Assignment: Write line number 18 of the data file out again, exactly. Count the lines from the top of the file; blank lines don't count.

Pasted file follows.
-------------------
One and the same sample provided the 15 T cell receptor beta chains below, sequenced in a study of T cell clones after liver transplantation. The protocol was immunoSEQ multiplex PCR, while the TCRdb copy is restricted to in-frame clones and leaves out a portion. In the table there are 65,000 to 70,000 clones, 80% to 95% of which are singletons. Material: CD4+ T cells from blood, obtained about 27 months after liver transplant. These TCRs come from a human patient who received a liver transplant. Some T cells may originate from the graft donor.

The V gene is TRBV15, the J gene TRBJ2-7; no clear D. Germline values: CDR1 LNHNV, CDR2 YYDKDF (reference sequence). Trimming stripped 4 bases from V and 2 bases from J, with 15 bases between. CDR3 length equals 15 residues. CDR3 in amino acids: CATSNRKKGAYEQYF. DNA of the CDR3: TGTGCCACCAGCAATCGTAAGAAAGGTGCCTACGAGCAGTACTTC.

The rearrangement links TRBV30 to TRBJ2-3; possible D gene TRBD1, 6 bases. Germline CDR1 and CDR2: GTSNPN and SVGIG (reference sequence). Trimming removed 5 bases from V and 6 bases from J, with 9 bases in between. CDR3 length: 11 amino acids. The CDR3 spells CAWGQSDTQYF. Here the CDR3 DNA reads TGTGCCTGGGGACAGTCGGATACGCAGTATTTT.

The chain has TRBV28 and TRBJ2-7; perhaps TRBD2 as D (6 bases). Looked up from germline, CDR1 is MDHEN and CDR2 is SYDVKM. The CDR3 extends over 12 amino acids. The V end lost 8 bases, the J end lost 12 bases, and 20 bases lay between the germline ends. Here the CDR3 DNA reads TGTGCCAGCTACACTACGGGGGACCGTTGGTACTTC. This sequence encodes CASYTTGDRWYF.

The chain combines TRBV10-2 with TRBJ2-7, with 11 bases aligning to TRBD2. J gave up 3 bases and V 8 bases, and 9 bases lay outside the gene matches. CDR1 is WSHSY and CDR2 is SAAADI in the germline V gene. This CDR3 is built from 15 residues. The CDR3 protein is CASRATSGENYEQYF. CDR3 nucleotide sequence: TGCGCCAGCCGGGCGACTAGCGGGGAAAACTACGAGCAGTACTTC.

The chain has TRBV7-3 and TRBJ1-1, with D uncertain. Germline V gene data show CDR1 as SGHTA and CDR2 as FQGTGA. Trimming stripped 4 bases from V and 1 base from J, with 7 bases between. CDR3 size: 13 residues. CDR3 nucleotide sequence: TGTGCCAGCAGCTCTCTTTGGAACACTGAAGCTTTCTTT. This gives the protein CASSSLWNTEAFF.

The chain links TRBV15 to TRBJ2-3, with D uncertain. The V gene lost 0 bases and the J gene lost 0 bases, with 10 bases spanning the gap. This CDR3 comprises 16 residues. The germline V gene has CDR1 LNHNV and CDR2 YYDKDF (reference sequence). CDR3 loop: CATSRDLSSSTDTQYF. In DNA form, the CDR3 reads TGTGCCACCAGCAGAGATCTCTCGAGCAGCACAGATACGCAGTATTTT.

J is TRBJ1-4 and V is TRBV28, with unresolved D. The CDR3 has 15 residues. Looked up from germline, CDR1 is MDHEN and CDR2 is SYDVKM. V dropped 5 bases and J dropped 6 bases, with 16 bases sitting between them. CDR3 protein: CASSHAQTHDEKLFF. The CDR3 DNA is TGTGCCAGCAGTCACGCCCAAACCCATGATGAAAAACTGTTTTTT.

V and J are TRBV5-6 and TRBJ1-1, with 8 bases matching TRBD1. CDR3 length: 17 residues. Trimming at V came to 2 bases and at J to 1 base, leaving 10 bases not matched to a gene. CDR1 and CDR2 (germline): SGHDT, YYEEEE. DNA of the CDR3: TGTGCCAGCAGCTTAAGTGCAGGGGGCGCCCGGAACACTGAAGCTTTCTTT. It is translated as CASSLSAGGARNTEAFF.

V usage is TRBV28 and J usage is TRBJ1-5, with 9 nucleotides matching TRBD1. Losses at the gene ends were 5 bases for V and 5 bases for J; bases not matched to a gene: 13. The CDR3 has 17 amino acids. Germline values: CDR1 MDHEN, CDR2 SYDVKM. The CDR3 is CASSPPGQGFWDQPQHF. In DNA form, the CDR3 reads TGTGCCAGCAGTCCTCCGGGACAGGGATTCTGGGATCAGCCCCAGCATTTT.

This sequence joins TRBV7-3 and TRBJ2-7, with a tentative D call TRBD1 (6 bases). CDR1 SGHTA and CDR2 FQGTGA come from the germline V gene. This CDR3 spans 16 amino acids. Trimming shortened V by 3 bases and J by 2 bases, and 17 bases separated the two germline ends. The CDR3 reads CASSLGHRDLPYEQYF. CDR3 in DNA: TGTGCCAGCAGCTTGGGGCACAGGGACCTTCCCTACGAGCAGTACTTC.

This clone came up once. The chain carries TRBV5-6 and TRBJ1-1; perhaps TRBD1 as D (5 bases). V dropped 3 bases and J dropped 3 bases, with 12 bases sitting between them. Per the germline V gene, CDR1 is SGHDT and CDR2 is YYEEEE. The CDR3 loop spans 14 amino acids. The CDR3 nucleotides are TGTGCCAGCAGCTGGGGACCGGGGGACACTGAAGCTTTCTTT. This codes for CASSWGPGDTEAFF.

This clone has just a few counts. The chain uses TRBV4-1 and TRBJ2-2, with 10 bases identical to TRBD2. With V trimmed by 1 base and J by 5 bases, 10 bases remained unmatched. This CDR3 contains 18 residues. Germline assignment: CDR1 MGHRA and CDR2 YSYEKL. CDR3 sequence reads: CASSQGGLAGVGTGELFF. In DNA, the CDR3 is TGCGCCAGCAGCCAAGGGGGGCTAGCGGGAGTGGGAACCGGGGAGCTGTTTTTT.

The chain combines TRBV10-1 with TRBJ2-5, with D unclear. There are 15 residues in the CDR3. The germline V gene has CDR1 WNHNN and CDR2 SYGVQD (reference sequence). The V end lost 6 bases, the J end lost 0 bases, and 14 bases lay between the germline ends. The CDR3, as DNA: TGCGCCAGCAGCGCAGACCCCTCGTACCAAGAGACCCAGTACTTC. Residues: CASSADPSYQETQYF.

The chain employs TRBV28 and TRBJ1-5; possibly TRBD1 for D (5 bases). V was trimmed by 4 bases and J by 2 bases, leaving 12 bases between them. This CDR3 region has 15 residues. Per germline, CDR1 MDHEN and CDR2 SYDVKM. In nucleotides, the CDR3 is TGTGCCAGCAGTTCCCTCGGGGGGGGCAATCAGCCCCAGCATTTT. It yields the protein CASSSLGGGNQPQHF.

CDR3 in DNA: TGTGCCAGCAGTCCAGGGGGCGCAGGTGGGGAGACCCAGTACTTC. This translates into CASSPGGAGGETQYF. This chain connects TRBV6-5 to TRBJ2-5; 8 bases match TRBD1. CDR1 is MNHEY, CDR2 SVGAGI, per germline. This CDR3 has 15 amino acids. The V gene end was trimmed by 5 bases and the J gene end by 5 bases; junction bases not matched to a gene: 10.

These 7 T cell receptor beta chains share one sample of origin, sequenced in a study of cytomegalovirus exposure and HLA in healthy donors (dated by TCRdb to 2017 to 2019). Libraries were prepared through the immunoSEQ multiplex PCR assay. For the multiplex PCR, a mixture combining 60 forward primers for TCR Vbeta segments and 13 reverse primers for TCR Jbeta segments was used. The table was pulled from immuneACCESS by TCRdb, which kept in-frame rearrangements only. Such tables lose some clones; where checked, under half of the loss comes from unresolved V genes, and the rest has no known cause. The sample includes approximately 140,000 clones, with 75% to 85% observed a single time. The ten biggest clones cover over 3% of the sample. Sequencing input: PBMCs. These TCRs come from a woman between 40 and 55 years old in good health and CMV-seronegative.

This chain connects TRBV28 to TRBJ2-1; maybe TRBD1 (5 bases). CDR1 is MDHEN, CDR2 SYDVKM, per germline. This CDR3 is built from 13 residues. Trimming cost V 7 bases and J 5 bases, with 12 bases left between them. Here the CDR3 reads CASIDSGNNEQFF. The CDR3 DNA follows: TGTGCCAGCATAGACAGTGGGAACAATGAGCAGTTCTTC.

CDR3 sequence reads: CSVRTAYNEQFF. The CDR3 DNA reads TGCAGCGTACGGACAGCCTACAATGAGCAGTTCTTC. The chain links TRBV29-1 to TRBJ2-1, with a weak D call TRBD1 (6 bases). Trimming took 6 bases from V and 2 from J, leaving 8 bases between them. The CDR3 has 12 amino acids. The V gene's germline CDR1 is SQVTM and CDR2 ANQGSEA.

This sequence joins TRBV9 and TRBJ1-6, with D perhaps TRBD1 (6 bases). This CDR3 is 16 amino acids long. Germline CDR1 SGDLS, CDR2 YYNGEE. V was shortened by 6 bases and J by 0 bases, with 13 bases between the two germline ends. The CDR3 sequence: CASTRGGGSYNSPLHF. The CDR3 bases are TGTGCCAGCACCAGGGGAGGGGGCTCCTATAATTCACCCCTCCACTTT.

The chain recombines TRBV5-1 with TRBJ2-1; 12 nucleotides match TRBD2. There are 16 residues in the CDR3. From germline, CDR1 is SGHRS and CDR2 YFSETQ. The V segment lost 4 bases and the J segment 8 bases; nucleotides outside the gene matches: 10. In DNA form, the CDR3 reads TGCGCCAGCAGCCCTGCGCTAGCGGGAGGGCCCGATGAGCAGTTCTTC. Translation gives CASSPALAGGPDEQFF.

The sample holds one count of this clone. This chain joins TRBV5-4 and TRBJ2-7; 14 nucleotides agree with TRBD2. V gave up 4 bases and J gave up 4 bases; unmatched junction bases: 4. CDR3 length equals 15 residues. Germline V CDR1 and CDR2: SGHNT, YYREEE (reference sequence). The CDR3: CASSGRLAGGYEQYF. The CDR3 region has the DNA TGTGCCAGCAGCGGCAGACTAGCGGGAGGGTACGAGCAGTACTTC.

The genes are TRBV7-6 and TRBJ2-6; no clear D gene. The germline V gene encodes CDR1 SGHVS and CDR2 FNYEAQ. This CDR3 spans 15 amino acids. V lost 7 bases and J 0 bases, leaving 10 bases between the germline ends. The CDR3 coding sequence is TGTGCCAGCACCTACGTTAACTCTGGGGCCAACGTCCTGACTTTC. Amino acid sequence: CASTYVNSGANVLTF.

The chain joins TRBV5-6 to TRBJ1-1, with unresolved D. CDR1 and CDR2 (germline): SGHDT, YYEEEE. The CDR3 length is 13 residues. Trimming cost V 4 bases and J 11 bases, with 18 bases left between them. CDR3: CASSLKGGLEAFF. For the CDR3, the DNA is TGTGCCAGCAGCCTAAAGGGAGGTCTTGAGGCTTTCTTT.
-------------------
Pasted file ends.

This chain connects TRBV28 to TRBJ2-1; maybe TRBD1 (5 bases). CDR1 is MDHEN, CDR2 SYDVKM, per germline. This CDR3 is built from 13 residues. Trimming cost V 7 bases and J 5 bases, with 12 bases left between them. Here the CDR3 reads CASIDSGNNEQFF. The CDR3 DNA follows: TGTGCCAGCATAGACAGTGGGAACAATGAGCAGTTCTTC.